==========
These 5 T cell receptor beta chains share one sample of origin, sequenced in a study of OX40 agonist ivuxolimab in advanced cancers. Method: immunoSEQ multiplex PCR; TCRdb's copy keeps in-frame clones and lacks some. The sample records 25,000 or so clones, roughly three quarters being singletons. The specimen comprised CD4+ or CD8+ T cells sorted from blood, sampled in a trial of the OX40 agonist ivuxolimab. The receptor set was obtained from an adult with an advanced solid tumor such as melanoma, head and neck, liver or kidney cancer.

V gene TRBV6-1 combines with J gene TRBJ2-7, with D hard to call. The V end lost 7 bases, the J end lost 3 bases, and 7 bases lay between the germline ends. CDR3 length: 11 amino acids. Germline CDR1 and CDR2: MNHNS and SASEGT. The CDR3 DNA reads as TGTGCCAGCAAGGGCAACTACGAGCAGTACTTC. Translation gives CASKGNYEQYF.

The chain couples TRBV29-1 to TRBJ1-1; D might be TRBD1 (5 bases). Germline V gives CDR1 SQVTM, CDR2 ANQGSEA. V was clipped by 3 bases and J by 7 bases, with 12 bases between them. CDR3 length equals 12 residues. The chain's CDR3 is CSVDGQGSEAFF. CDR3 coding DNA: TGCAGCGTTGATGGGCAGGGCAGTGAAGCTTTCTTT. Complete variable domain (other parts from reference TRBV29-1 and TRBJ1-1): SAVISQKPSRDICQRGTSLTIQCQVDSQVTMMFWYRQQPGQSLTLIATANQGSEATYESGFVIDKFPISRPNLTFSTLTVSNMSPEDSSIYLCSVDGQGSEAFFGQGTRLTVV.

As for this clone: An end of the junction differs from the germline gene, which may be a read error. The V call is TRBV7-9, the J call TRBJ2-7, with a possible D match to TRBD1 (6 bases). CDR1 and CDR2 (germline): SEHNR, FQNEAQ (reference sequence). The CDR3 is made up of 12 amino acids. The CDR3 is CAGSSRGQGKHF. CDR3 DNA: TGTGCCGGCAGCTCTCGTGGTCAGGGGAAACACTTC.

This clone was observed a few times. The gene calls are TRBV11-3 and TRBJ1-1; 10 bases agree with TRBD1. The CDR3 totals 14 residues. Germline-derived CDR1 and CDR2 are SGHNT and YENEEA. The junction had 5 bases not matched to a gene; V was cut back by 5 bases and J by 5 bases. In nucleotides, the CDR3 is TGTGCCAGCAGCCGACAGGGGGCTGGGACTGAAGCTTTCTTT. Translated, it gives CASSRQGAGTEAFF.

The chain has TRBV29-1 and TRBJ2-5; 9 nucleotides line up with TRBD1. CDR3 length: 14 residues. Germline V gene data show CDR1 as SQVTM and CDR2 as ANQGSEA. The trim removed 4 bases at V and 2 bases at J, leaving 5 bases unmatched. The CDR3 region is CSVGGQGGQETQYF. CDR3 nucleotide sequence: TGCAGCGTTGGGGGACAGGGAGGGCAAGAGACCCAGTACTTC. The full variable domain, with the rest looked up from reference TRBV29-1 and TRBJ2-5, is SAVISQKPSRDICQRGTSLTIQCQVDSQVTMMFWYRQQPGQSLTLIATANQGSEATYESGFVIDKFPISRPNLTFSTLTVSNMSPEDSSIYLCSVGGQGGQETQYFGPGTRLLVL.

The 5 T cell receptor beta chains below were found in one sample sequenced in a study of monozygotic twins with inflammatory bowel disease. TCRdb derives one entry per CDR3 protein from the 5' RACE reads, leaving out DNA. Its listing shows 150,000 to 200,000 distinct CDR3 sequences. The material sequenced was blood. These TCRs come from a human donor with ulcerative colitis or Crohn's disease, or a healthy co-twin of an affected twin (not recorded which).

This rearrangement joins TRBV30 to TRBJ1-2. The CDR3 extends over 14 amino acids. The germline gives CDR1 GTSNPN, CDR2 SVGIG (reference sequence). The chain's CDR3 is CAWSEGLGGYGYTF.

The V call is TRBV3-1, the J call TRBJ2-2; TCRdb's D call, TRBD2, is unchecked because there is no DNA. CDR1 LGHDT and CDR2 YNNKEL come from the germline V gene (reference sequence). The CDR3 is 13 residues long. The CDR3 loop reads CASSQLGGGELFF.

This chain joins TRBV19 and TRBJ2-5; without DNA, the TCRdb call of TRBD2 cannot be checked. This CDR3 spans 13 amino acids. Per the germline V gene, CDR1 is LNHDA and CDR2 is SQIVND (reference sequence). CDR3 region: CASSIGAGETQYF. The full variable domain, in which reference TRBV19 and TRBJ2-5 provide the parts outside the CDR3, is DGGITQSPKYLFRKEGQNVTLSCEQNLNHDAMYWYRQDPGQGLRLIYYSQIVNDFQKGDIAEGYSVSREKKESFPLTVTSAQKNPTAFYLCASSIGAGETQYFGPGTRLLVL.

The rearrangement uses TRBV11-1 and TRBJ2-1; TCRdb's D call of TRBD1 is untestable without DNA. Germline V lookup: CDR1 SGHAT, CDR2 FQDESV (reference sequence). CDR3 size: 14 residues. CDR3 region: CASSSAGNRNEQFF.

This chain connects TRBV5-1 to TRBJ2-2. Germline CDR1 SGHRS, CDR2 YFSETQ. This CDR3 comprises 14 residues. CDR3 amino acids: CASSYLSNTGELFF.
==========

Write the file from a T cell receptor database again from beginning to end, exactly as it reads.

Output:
These 5 T cell receptor beta chains share one sample of origin, sequenced in a study of OX40 agonist ivuxolimab in advanced cancers. Method: immunoSEQ multiplex PCR; TCRdb's copy keeps in-frame clones and lacks some. The sample records 25,000 or so clones, roughly three quarters being singletons. The specimen comprised CD4+ or CD8+ T cells sorted from blood, sampled in a trial of the OX40 agonist ivuxolimab. The receptor set was obtained from an adult with an advanced solid tumor such as melanoma, head and neck, liver or kidney cancer.

V gene TRBV6-1 combines with J gene TRBJ2-7, with D hard to call. The V end lost 7 bases, the J end lost 3 bases, and 7 bases lay between the germline ends. CDR3 length: 11 amino acids. Germline CDR1 and CDR2: MNHNS and SASEGT. The CDR3 DNA reads as TGTGCCAGCAAGGGCAACTACGAGCAGTACTTC. Translation gives CASKGNYEQYF.

The chain couples TRBV29-1 to TRBJ1-1; D might be TRBD1 (5 bases). Germline V gives CDR1 SQVTM, CDR2 ANQGSEA. V was clipped by 3 bases and J by 7 bases, with 12 bases between them. CDR3 length equals 12 residues. The chain's CDR3 is CSVDGQGSEAFF. CDR3 coding DNA: TGCAGCGTTGATGGGCAGGGCAGTGAAGCTTTCTTT. Complete variable domain (other parts from reference TRBV29-1 and TRBJ1-1): SAVISQKPSRDICQRGTSLTIQCQVDSQVTMMFWYRQQPGQSLTLIATANQGSEATYESGFVIDKFPISRPNLTFSTLTVSNMSPEDSSIYLCSVDGQGSEAFFGQGTRLTVV.

As for this clone: An end of the junction differs from the germline gene, which may be a read error. The V call is TRBV7-9, the J call TRBJ2-7, with a possible D match to TRBD1 (6 bases). CDR1 and CDR2 (germline): SEHNR, FQNEAQ (reference sequence). The CDR3 is made up of 12 amino acids. The CDR3 is CAGSSRGQGKHF. CDR3 DNA: TGTGCCGGCAGCTCTCGTGGTCAGGGGAAACACTTC.

This clone was observed a few times. The gene calls are TRBV11-3 and TRBJ1-1; 10 bases agree with TRBD1. The CDR3 totals 14 residues. Germline-derived CDR1 and CDR2 are SGHNT and YENEEA. The junction had 5 bases not matched to a gene; V was cut back by 5 bases and J by 5 bases. In nucleotides, the CDR3 is TGTGCCAGCAGCCGACAGGGGGCTGGGACTGAAGCTTTCTTT. Translated, it gives CASSRQGAGTEAFF.

The chain has TRBV29-1 and TRBJ2-5; 9 nucleotides line up with TRBD1. CDR3 length: 14 residues. Germline V gene data show CDR1 as SQVTM and CDR2 as ANQGSEA. The trim removed 4 bases at V and 2 bases at J, leaving 5 bases unmatched. The CDR3 region is CSVGGQGGQETQYF. CDR3 nucleotide sequence: TGCAGCGTTGGGGGACAGGGAGGGCAAGAGACCCAGTACTTC. The full variable domain, with the rest looked up from reference TRBV29-1 and TRBJ2-5, is SAVISQKPSRDICQRGTSLTIQCQVDSQVTMMFWYRQQPGQSLTLIATANQGSEATYESGFVIDKFPISRPNLTFSTLTVSNMSPEDSSIYLCSVGGQGGQETQYFGPGTRLLVL.

The 5 T cell receptor beta chains below were found in one sample sequenced in a study of monozygotic twins with inflammatory bowel disease. TCRdb derives one entry per CDR3 protein from the 5' RACE reads, leaving out DNA. Its listing shows 150,000 to 200,000 distinct CDR3 sequences. The material sequenced was blood. These TCRs come from a human donor with ulcerative colitis or Crohn's disease, or a healthy co-twin of an affected twin (not recorded which).

This rearrangement joins TRBV30 to TRBJ1-2. The CDR3 extends over 14 amino acids. The germline gives CDR1 GTSNPN, CDR2 SVGIG (reference sequence). The chain's CDR3 is CAWSEGLGGYGYTF.

The V call is TRBV3-1, the J call TRBJ2-2; TCRdb's D call, TRBD2, is unchecked because there is no DNA. CDR1 LGHDT and CDR2 YNNKEL come from the germline V gene (reference sequence). The CDR3 is 13 residues long. The CDR3 loop reads CASSQLGGGELFF.

This chain joins TRBV19 and TRBJ2-5; without DNA, the TCRdb call of TRBD2 cannot be checked. This CDR3 spans 13 amino acids. Per the germline V gene, CDR1 is LNHDA and CDR2 is SQIVND (reference sequence). CDR3 region: CASSIGAGETQYF. The full variable domain, in which reference TRBV19 and TRBJ2-5 provide the parts outside the CDR3, is DGGITQSPKYLFRKEGQNVTLSCEQNLNHDAMYWYRQDPGQGLRLIYYSQIVNDFQKGDIAEGYSVSREKKESFPLTVTSAQKNPTAFYLCASSIGAGETQYFGPGTRLLVL.

The rearrangement uses TRBV11-1 and TRBJ2-1; TCRdb's D call of TRBD1 is untestable without DNA. Germline V lookup: CDR1 SGHAT, CDR2 FQDESV (reference sequence). CDR3 size: 14 residues. CDR3 region: CASSSAGNRNEQFF.

This chain connects TRBV5-1 to TRBJ2-2. Germline CDR1 SGHRS, CDR2 YFSETQ. This CDR3 comprises 14 residues. CDR3 amino acids: CASSYLSNTGELFF.